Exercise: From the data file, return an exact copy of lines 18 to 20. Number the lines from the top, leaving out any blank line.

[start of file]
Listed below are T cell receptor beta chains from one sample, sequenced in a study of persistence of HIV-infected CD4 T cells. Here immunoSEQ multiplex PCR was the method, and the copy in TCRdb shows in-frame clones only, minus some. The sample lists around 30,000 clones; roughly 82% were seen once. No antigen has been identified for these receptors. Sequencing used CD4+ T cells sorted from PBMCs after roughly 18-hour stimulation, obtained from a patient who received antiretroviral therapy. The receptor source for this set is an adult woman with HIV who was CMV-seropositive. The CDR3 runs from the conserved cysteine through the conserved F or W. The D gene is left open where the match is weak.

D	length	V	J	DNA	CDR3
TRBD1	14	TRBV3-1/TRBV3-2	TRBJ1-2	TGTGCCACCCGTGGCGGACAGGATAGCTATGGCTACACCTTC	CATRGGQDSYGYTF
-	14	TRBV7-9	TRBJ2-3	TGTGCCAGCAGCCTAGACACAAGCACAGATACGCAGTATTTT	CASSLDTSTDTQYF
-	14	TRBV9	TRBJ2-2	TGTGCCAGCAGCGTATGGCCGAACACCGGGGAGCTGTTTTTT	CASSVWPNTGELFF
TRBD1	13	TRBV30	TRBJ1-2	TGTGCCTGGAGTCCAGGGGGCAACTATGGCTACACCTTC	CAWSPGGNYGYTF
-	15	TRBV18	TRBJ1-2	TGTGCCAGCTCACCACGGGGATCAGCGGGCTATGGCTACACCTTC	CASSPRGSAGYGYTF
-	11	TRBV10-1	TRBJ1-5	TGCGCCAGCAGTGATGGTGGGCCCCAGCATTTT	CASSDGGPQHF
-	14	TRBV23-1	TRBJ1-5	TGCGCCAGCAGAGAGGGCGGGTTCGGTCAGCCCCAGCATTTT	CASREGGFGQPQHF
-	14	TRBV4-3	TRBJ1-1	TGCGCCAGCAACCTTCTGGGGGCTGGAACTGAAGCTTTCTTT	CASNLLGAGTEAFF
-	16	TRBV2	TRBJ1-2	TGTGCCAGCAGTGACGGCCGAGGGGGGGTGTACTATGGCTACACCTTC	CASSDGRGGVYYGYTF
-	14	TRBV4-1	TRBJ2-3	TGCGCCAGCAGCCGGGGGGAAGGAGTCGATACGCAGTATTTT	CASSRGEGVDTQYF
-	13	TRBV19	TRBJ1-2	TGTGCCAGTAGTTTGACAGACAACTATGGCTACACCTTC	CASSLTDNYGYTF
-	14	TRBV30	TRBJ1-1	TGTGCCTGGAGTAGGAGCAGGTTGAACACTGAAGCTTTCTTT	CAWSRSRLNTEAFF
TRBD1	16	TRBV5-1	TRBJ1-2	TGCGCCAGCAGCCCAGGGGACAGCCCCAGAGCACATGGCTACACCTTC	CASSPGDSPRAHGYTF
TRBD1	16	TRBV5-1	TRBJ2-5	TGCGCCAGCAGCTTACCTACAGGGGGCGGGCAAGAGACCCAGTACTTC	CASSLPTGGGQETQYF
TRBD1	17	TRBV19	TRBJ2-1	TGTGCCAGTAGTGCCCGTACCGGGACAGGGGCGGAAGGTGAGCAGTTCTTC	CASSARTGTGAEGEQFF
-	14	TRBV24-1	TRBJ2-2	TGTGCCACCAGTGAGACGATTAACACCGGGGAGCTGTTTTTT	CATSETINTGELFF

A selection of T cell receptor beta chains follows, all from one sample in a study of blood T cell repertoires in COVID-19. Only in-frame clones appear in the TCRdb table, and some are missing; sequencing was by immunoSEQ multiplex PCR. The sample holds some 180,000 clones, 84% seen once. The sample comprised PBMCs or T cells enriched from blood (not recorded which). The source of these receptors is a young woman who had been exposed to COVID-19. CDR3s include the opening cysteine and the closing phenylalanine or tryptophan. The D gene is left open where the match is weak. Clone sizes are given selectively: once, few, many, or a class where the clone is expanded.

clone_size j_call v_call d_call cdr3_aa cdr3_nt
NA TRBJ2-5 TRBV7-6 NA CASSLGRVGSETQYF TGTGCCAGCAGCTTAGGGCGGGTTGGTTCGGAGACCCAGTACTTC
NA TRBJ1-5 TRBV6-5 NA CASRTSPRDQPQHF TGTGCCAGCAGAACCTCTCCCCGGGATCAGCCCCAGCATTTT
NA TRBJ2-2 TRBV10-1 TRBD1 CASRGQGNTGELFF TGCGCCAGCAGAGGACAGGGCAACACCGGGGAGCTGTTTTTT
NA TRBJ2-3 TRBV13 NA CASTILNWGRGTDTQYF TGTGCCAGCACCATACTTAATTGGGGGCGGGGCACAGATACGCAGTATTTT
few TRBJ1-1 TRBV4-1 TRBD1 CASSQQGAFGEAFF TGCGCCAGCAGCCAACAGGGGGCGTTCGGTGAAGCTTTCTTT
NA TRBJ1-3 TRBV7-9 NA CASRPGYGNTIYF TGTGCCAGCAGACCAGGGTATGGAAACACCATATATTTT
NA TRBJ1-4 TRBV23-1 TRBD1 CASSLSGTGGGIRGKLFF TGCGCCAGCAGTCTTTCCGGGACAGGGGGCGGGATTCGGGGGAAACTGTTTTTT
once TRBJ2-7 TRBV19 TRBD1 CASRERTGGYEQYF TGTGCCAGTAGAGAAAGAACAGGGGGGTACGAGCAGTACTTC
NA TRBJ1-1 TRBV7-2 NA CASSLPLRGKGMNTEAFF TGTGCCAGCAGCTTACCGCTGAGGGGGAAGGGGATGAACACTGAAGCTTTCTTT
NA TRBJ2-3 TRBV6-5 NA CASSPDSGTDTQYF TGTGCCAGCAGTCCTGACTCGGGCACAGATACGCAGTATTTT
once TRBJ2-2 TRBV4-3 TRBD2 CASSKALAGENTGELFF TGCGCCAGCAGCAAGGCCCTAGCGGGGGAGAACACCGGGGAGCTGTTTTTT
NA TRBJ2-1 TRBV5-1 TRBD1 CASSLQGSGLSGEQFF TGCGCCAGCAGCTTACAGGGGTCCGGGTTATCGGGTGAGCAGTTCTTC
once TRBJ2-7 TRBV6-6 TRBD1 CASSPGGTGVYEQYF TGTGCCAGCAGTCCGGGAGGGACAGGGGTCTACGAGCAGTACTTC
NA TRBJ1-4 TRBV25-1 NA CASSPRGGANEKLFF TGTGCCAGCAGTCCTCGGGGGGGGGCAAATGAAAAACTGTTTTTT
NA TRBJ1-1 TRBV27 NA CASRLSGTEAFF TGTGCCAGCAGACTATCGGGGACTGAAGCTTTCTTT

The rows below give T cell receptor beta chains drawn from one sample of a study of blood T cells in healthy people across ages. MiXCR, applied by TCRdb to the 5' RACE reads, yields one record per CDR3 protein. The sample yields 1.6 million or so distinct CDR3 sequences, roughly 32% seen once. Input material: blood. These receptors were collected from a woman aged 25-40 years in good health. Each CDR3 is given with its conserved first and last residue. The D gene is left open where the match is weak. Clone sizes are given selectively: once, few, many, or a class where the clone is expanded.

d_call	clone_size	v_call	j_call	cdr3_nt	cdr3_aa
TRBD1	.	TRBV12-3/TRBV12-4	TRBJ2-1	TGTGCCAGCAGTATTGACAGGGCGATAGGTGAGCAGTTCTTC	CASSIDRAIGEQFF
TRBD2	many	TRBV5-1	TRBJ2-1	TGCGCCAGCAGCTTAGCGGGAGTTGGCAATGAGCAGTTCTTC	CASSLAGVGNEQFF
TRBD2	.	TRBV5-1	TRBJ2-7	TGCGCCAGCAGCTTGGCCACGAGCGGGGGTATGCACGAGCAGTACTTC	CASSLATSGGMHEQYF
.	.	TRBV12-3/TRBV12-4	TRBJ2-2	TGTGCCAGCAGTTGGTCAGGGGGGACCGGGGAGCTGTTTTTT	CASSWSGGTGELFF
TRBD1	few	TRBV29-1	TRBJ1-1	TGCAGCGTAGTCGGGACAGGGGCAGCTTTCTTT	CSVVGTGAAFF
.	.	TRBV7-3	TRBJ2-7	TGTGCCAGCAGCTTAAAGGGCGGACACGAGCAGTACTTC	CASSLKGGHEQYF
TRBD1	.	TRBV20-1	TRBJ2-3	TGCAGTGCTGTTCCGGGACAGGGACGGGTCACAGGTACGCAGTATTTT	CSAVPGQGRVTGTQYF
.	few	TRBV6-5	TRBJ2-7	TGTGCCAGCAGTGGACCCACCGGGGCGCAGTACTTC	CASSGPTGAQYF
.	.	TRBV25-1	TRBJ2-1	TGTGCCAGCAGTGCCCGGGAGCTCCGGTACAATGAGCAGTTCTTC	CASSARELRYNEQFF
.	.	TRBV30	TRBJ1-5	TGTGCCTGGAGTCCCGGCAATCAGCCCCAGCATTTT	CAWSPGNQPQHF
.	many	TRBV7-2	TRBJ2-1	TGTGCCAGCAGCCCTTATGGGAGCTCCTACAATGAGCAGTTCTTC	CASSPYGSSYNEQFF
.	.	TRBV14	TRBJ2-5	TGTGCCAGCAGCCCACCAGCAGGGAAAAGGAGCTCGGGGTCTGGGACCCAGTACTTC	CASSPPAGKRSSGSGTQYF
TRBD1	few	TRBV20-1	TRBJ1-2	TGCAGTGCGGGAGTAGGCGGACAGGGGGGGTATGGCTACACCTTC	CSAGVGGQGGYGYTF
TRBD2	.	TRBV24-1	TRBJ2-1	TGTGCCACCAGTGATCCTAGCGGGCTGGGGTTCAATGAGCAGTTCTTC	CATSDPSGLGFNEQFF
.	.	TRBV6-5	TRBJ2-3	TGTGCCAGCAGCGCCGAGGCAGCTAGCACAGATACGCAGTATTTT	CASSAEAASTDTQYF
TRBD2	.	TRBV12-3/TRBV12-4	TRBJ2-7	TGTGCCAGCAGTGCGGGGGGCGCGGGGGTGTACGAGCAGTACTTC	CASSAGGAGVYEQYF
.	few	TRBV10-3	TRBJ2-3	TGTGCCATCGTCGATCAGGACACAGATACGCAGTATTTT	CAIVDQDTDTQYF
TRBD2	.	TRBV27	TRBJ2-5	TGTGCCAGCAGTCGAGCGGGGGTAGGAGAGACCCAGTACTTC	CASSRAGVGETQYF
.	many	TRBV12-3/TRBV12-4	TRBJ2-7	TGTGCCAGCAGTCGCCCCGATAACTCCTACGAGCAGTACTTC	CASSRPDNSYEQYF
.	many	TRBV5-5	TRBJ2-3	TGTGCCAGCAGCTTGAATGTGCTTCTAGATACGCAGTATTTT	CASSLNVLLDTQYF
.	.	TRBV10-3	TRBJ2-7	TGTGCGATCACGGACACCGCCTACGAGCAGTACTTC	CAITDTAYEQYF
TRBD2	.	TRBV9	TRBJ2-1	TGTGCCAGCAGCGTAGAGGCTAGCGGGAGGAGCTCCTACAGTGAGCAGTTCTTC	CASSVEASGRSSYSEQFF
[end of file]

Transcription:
-	14	TRBV24-1	TRBJ2-2	TGTGCCACCAGTGAGACGATTAACACCGGGGAGCTGTTTTTT	CATSETINTGELFF

A selection of T cell receptor beta chains follows, all from one sample in a study of blood T cell repertoires in COVID-19. Only in-frame clones appear in the TCRdb table, and some are missing; sequencing was by immunoSEQ multiplex PCR. The sample holds some 180,000 clones, 84% seen once. The sample comprised PBMCs or T cells enriched from blood (not recorded which). The source of these receptors is a young woman who had been exposed to COVID-19. CDR3s include the opening cysteine and the closing phenylalanine or tryptophan. The D gene is left open where the match is weak. Clone sizes are given selectively: once, few, many, or a class where the clone is expanded.

clone_size j_call v_call d_call cdr3_aa cdr3_nt